Because of a concern of disseminated fungal infection on admission, empirical intravenous amphotericin B deoxycholate was given at a dose of 1.5 mg/kg/day for 7 days. This was switched to liposomal amphotericin B at 3.2 mg/kg/day in response to acute kidney injury for a total of 21 days. Before discharge, a loading dose of itraconazole was initiated at 600 mg/day for 3 days, then 400 mg/day for the maintenance phase. Of note, plasma itraconazole levels drawn on day 4 were 0.13 mcg/mL, with the highest value throughout the treatment course of 0.21 mcg/mL. The patient continued to improve clinically and was discharged from the hospital after 29 days. Repeat imaging was initially planned at 6 months but was deferred at the patient’s request. Serum GM levels 9 months after therapy had declined to 0.11, and he remained asymptomatic at the 12-month follow-up.
Discussion and conclusions
T. marneffei is a dimorphic fungus that can infect both immunocompromised and immunocompetent hosts. The yeast form with a centrally transverse septum is found at 37 °C whereas the hyphae form with a red diffusible pigment is found at room temperature (25 °C).8 Endemic areas of T. marneffei include Southeast Asia, Southern China, and Northeastern India.9
Previous studies suggested that inhalation of conidia was the primary route of infection that can later disseminate to the reticuloendothelial system, skin, and gastrointestinal organs. The bamboo rat is the only non-human host, and there is no evidence of direct transmission to humans.10 However, occupational exposure to plants and animals has been associated with human infection.3
Disseminated talaromycosis is the third most common opportunistic infection in the northern area of Thailand after tuberculosis and cryptococcosis. Talaromycosis has the highest incidence rate in the rainy season whereas other opportunistic infections show no seasonal predilection.6 The incubation period of the acute disease is approximately 1–3 weeks, while reactivation of the disease in immunocompromised hosts can occur many years after the initial exposure.3 T. marneffei mainly affects individuals with impaired cellular immunity, particularly those with low CD4 counts (ie, HIV-infected patients), and clinical manifestations may vary depending on organ system involvement. Moreover, the severity of the disease reflects the immune status of the individual. HIV-infected patients with talaromycosis commonly have a CD4 count below 100 cells/mm3 at diagnosis, but talaromycosis has also been reported in non-HIV infected patients, including those afflicted with lupus, diabetes mellitus, lymphoma, or in receipt of immunosuppressive drugs.7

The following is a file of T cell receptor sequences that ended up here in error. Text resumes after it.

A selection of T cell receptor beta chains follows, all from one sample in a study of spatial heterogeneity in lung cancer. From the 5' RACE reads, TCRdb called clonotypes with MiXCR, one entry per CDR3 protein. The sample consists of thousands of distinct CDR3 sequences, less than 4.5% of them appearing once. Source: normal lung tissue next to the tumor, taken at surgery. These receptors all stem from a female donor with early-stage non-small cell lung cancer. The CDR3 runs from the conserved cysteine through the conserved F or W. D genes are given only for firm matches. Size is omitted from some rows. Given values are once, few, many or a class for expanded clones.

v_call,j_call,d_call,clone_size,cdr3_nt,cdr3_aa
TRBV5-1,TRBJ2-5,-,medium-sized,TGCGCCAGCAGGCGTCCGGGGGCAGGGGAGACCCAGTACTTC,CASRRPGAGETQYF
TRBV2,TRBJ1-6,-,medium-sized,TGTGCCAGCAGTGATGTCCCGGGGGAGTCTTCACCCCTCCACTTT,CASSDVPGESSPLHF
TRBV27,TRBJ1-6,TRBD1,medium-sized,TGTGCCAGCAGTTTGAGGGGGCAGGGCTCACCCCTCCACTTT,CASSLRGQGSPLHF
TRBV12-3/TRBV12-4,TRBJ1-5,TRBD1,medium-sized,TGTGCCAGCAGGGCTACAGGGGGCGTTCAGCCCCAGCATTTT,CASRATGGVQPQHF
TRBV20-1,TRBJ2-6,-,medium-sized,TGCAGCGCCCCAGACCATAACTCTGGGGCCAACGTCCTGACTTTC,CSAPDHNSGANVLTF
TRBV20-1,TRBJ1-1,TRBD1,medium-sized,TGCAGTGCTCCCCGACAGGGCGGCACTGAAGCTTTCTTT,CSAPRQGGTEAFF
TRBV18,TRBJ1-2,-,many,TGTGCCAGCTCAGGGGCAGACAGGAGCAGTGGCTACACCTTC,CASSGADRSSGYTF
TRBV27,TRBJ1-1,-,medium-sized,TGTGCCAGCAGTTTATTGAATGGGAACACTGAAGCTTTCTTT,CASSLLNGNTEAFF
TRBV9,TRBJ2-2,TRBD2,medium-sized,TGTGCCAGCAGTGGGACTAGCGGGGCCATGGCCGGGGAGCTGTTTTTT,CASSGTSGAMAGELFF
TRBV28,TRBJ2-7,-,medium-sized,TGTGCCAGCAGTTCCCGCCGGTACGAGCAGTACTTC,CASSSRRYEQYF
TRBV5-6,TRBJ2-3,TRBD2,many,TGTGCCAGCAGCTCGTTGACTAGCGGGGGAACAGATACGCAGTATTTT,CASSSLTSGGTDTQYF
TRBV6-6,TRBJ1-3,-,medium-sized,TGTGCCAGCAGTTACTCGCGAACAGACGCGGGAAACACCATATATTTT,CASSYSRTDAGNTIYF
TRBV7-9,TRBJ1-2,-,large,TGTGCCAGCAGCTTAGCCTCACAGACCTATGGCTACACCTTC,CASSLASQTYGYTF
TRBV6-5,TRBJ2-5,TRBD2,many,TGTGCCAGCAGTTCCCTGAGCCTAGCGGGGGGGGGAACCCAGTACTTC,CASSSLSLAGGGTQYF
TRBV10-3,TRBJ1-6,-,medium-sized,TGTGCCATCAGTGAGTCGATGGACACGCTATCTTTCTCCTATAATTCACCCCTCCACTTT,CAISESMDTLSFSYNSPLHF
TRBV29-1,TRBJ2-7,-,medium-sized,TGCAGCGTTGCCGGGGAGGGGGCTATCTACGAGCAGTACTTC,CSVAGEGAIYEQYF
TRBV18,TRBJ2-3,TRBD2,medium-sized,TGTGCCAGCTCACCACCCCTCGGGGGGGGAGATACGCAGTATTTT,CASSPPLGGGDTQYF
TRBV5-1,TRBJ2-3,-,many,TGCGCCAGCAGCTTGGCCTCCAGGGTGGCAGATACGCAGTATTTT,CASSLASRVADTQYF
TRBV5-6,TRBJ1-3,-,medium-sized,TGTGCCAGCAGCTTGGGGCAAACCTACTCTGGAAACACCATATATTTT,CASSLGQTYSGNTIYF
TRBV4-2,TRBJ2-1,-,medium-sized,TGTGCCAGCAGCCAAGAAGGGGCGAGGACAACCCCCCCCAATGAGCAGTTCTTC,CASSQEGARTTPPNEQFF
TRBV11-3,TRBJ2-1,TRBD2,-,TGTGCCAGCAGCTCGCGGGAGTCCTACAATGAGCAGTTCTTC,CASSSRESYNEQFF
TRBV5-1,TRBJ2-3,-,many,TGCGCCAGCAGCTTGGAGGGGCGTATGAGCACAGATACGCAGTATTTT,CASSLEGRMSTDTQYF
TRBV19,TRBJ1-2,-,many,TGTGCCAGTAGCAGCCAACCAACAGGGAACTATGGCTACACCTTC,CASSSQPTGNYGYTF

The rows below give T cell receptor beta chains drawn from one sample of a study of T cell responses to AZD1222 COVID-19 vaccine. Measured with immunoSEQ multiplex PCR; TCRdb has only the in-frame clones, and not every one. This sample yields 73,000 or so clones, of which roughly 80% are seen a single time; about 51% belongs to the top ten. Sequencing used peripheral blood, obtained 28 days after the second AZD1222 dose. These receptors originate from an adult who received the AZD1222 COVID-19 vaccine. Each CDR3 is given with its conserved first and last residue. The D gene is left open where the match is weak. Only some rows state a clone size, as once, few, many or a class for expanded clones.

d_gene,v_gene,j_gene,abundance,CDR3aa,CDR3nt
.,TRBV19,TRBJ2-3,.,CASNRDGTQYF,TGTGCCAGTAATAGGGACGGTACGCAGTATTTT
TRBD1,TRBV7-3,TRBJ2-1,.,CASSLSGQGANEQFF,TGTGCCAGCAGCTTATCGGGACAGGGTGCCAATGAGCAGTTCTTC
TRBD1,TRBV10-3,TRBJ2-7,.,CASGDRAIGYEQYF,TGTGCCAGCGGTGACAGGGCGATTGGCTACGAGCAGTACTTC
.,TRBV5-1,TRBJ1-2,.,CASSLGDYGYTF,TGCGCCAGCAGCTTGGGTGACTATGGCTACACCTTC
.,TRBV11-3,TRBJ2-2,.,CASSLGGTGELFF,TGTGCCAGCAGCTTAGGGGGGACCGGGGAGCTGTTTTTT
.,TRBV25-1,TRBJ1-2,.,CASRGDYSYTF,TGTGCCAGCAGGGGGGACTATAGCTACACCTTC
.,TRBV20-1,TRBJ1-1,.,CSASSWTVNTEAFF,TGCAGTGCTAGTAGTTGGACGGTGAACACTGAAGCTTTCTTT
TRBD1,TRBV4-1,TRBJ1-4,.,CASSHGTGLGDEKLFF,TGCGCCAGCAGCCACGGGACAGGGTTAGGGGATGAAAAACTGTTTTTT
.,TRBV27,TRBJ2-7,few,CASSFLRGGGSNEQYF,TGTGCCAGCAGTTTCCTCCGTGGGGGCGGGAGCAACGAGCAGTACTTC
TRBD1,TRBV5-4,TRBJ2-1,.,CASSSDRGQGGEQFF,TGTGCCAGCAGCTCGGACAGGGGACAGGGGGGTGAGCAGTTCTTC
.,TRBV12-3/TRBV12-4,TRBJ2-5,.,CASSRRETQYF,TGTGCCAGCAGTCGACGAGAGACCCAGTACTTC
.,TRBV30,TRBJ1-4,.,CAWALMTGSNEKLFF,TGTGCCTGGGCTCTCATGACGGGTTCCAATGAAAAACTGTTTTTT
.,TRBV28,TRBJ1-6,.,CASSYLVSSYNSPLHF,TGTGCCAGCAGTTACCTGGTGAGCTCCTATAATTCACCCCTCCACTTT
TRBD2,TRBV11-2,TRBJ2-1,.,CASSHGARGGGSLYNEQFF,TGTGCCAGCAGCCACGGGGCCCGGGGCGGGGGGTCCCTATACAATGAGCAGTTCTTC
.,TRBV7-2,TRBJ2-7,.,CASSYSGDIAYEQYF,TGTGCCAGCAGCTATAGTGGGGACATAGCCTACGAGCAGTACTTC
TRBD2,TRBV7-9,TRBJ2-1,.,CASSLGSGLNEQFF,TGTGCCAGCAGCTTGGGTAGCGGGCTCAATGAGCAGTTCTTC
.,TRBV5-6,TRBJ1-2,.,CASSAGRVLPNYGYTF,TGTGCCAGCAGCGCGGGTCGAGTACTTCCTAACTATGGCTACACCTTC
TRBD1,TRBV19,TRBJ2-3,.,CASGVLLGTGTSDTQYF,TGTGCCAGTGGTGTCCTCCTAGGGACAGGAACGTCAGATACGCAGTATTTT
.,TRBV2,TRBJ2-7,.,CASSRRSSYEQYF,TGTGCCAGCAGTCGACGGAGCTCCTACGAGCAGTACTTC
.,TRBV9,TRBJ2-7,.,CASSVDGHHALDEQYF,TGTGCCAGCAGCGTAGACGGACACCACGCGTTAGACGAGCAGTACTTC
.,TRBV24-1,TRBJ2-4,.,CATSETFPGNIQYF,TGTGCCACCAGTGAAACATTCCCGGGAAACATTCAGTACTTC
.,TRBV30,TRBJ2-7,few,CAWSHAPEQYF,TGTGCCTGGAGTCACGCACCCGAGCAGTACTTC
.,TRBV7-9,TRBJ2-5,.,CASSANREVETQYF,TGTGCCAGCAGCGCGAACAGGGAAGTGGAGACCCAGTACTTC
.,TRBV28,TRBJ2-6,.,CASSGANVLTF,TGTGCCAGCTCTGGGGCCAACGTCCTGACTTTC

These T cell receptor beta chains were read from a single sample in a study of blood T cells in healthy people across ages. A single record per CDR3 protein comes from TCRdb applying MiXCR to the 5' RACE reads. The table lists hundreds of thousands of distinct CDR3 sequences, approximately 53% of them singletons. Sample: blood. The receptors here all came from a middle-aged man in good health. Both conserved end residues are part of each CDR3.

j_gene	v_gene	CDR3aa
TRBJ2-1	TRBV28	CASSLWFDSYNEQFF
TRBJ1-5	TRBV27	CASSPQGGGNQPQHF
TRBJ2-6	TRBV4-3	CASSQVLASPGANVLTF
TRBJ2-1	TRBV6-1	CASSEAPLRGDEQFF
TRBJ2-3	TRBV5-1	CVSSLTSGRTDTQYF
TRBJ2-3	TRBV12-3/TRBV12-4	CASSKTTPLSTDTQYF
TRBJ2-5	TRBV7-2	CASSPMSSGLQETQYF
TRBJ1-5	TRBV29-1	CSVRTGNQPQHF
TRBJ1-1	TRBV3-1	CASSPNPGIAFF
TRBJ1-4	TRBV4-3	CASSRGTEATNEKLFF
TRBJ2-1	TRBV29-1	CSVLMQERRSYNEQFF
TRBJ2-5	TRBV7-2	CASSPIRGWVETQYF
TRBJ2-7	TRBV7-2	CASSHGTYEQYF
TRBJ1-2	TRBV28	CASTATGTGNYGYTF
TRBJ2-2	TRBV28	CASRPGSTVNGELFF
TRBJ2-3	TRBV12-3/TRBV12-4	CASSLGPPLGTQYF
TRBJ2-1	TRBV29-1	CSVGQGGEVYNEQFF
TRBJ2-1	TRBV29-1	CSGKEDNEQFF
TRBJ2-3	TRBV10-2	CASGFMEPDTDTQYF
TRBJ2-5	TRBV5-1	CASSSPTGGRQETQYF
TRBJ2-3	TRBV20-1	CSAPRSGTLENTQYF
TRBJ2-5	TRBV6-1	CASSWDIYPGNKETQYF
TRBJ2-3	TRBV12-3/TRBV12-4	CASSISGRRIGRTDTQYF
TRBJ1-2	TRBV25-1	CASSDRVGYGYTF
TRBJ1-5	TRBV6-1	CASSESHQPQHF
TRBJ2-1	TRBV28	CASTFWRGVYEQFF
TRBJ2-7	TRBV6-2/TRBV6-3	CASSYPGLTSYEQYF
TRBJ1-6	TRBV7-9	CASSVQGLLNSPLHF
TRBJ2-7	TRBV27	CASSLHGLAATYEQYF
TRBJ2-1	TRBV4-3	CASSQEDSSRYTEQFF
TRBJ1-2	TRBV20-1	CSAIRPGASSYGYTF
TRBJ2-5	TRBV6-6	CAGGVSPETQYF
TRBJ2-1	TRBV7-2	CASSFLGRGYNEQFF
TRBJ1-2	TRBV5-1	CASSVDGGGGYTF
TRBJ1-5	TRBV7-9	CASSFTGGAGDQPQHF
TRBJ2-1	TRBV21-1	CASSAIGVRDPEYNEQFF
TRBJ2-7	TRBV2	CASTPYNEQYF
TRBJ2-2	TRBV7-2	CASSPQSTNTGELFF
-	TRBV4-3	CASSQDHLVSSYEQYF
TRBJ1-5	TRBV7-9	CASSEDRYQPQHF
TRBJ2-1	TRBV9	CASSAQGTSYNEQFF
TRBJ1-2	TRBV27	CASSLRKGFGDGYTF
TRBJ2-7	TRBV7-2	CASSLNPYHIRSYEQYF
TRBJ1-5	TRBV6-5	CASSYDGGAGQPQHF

Frequent presentations of talaromycosis in HIV-infected patients include fever (87.1%), followed by cutaneous lesions (40.5%), hepatomegaly (36.2%), lymphadenopathy (31.9%), and cough (27.6%).7 However, several studies have reported skin involvement in >80% of all patients.11–14 For example, a report from Manipur state, India in 2002 documented cutaneous lesions in 29 of 36 (81%) HIV-infected patients with disseminated talaromycosis.11 Similarly, a study from North Vietnam reported cutaneous lesions in 83% of patients.12 In HIV-uninfected individuals with talaromycosis, skin involvement remains the most common presentation (up to 78.6%), followed by fever according to Kawila et al7. Therefore, cutaneous involvement in disseminated talaromycosis is often used to aid diagnosis.
Umbilicated lesions are the most common form of cutaneous lesion found in this patient group, and these are usually distributed over the face and neck areas.7 A study from King Chulalongkorn Memorial Hospital, Bangkok during 2001–2010 reported umbilicated skin lesions in 78.5% of talaromycosis cases,13 whereas a study from Ramathibodi Hospital, Bangkok during 2005–2010 reported such lesions in 46% of all cases.14 Despite the anticipated skin manifestation among individuals with talaromycosis, regardless of the HIV serostatus, there is no definite pathophysiologic mechanism to explain why this is such a common finding, and no distinguished associated factors among infected individuals with and without skin involvement have been identified.